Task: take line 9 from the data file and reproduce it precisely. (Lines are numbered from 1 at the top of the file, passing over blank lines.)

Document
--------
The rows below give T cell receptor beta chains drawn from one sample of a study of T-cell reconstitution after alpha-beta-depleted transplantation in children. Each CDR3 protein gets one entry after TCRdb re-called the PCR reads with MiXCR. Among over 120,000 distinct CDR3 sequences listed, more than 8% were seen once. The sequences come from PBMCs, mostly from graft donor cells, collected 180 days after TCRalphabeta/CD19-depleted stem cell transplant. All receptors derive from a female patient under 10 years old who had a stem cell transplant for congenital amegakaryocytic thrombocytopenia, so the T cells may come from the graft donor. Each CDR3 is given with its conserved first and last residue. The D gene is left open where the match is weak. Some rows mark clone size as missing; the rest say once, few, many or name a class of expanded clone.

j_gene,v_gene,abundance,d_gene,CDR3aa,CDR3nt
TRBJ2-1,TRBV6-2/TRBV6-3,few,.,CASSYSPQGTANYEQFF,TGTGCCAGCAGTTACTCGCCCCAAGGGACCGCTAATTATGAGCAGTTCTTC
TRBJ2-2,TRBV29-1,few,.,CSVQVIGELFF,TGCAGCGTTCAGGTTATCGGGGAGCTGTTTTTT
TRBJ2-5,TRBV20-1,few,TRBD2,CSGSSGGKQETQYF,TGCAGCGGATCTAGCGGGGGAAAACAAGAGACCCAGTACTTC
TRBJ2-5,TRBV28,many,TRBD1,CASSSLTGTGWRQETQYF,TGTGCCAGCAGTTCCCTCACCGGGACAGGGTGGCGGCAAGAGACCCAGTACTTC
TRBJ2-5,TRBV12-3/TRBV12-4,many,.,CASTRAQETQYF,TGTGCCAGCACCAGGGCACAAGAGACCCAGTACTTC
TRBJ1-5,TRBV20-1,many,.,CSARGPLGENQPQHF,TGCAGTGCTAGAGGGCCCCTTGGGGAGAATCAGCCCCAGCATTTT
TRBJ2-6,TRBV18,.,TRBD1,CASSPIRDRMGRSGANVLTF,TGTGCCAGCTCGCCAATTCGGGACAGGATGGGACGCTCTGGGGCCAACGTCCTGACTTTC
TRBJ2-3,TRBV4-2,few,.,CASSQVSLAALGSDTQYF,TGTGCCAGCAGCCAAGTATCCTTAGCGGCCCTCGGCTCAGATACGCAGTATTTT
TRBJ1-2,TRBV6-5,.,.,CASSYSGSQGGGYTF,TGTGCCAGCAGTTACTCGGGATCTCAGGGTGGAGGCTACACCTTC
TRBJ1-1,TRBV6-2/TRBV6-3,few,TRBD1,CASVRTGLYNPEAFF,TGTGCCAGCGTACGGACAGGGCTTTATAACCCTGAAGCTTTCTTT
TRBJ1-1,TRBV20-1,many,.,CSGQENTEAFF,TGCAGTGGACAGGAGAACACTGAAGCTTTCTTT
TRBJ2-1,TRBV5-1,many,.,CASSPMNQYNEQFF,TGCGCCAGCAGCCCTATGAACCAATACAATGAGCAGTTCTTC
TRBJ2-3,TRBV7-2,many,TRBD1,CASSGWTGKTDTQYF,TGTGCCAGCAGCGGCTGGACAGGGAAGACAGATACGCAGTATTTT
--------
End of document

TRBJ2-6,TRBV18,.,TRBD1,CASSPIRDRMGRSGANVLTF,TGTGCCAGCTCGCCAATTCGGGACAGGATGGGACGCTCTGGGGCCAACGTCCTGACTTTC